Apple’s iOS 11.3 update for iPhones ranks among the most anticipated mid-cycle software releases in its history. But while it brings much-needed closure to the painful batterygate “throttling” debacle, it also comes with a bagful of new problems.
The PS4 Pro is bigger and heavier than the original, and after a thorough teardown we attribute a lot of that heft to power requirements. Unlike the PlayStation 4 of 2013, which topped out at 165 watts, the Pro’s giant internal power supply dishes out an impressive 289 watts of power—and has a cooling system to match. Basically, they crammed an oven and a fridge into one body.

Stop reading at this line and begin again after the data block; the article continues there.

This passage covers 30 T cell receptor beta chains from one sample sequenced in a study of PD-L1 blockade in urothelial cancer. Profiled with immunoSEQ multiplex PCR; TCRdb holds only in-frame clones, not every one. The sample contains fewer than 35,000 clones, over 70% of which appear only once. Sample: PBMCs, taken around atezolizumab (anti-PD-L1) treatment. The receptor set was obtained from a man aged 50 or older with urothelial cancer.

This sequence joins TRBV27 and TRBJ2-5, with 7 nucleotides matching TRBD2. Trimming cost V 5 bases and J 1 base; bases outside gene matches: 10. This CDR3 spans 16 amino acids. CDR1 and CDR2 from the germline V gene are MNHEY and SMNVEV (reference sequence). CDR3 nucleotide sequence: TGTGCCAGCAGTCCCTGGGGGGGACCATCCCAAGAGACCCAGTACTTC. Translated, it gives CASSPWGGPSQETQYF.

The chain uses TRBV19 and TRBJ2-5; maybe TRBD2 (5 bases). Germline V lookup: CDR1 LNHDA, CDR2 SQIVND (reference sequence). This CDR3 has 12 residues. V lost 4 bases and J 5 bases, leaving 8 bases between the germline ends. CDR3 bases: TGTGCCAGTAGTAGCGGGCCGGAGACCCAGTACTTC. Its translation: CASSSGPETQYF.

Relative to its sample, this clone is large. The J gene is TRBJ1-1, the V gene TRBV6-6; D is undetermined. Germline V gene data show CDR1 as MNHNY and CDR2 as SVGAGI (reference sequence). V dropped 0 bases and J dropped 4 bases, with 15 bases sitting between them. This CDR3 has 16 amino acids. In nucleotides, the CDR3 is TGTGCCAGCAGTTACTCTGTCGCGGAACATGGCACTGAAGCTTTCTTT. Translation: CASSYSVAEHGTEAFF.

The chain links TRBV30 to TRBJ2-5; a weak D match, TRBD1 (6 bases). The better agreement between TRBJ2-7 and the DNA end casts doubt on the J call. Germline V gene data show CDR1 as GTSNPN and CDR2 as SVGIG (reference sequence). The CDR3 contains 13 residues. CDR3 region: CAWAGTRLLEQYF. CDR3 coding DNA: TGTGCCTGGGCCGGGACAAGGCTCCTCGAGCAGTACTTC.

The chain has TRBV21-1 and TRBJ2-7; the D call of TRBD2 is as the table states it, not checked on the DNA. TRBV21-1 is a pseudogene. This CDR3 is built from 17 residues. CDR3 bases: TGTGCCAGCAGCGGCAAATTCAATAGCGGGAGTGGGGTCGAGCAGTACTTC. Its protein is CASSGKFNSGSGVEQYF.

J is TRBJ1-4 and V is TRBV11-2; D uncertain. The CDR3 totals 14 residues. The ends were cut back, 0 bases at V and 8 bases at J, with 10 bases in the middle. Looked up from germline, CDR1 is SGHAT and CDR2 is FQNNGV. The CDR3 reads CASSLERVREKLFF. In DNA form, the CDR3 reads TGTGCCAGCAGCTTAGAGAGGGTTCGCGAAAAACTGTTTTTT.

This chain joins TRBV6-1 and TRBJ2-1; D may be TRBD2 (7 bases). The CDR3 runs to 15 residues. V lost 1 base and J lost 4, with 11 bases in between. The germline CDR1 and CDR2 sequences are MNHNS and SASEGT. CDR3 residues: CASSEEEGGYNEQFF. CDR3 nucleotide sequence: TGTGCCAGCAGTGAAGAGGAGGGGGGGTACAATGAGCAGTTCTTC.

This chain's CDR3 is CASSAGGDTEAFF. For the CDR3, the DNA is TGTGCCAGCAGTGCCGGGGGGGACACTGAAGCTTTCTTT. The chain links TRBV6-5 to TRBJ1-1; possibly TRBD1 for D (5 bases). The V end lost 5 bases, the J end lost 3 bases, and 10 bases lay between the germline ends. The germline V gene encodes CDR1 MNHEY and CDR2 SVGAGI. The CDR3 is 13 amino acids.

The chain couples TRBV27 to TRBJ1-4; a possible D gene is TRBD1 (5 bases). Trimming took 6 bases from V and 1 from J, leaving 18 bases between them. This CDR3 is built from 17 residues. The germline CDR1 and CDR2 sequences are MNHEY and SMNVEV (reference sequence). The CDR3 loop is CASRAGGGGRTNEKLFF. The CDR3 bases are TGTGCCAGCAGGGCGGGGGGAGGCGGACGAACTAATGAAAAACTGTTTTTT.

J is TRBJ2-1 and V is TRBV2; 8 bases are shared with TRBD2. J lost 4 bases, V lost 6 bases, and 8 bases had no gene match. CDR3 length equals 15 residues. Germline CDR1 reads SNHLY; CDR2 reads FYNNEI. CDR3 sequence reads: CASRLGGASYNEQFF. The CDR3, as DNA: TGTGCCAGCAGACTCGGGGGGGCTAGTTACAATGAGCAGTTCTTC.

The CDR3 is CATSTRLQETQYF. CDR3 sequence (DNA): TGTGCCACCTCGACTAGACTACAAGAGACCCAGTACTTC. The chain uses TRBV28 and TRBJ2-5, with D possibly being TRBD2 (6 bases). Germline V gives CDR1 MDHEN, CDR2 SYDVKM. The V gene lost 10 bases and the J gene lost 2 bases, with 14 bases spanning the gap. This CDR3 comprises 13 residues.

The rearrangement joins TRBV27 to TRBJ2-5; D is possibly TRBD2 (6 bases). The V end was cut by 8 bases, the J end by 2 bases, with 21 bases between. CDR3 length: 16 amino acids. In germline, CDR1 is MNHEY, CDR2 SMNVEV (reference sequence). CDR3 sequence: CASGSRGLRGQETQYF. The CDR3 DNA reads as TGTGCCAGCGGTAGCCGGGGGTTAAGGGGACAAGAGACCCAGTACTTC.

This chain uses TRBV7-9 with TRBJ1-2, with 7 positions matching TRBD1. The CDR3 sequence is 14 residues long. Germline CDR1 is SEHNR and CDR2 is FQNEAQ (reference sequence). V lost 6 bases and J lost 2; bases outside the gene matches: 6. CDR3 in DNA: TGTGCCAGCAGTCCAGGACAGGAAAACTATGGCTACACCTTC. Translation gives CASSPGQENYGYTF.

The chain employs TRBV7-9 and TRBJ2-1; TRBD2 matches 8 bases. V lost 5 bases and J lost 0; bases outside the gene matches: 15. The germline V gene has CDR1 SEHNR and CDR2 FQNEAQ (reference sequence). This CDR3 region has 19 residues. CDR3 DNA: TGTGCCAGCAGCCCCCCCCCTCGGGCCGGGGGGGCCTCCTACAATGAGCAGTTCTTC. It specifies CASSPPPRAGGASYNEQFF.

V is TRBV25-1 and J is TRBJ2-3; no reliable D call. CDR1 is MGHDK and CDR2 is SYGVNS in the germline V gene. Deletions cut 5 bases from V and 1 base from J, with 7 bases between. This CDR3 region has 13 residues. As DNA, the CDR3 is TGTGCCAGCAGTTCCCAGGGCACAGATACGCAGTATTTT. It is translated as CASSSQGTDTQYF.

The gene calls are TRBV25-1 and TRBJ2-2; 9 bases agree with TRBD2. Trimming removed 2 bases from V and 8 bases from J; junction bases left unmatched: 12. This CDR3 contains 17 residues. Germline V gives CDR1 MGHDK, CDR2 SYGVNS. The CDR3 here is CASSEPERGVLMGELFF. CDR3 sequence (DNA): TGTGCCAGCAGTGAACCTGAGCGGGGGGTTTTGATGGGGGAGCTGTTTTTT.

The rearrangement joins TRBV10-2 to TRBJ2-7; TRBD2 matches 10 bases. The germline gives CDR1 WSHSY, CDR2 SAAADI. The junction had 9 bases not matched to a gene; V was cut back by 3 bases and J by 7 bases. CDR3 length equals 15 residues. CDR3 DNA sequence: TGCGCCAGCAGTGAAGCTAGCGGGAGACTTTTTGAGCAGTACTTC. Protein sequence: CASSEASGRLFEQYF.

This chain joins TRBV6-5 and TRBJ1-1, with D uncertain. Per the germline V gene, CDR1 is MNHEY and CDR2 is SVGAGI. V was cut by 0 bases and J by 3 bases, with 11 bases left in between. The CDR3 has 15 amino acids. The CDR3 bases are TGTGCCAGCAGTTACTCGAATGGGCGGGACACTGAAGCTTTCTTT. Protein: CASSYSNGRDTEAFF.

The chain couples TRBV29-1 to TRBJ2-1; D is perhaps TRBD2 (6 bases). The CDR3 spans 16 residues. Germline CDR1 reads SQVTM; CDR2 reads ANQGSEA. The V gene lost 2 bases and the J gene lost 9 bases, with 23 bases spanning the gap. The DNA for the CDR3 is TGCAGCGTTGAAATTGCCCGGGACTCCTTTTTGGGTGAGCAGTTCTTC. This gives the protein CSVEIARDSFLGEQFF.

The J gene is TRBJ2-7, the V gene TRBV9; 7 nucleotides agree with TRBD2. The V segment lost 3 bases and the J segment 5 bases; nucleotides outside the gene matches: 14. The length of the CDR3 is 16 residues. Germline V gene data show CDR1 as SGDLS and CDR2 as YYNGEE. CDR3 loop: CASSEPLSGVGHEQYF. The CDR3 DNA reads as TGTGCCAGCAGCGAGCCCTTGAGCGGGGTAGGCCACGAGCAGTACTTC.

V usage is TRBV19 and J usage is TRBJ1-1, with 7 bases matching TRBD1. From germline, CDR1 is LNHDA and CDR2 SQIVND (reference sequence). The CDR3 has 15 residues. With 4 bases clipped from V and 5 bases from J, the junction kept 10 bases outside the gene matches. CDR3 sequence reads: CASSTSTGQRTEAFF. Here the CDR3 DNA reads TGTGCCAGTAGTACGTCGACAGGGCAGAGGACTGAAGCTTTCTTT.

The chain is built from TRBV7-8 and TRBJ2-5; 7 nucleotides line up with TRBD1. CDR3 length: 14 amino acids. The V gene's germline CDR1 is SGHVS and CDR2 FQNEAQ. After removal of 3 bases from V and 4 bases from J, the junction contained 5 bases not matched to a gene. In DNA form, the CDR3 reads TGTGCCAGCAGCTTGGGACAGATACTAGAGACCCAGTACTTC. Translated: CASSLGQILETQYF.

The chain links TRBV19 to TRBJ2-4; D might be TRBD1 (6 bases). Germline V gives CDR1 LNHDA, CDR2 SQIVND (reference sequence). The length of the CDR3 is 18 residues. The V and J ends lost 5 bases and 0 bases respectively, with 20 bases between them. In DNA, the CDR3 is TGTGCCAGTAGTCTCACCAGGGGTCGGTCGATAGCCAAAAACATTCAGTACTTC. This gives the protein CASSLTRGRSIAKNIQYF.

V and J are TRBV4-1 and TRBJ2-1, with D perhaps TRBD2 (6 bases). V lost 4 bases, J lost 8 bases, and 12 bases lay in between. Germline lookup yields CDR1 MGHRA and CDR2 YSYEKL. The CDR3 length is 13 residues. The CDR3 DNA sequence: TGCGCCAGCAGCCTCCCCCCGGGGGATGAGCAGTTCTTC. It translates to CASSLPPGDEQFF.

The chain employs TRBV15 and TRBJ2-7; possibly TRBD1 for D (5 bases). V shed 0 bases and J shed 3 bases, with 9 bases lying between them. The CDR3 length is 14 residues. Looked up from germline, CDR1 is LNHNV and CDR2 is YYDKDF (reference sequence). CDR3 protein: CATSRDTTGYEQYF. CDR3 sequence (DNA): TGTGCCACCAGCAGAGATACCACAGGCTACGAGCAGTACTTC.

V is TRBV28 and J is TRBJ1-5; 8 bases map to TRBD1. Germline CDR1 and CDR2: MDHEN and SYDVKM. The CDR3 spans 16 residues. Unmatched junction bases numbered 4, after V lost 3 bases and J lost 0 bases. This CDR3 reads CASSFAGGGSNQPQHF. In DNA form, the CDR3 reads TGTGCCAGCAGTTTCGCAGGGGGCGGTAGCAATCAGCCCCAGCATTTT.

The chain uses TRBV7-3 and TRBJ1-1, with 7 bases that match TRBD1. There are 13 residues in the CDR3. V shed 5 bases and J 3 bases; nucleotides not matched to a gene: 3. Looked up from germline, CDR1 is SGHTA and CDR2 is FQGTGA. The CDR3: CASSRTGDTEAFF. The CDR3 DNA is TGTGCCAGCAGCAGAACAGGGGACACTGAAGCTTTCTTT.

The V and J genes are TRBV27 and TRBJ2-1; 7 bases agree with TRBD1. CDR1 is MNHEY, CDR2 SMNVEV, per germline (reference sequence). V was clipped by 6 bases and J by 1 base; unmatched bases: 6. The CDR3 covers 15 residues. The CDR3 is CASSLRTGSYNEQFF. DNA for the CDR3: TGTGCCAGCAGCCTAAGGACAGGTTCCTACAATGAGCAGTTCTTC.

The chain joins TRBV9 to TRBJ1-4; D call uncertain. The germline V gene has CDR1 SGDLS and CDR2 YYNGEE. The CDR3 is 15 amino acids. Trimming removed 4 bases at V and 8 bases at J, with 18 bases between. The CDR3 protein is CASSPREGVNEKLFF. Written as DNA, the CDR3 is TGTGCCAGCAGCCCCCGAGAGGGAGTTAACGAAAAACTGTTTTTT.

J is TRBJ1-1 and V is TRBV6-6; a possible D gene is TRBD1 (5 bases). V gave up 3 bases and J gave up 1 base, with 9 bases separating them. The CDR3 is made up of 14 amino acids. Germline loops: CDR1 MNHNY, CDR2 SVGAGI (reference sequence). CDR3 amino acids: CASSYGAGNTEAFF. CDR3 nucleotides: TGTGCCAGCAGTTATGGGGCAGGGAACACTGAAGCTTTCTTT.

The decision to axe the iPhone’s built-in headphone port and simply put an adapter in the box has provoked reactions ranging from amusement to near panic. Why did they do it? Was it worth it? Will other manufacturers copy it? Today we’re going to ignore all of these questions. Instead we’re asking, How did they do it? And since we like taking things apart, we’ll answer with some exploratory surgery and some X-rays.
On Friday, we tore down Apple’s two newest iPhones and found something new lurking (quite literally) just below the surface. When we opened up the 6s, we discovered some mystery adhesive around a display that’s already secured with screws. Weird. It’s not as if past iPhone displays were in danger of falling out of the phone. So if the iPhone display didn’t need adhesive, what was Apple up to? We had our suspicions. Maybe—just maybe—it was designed to keep liquids out.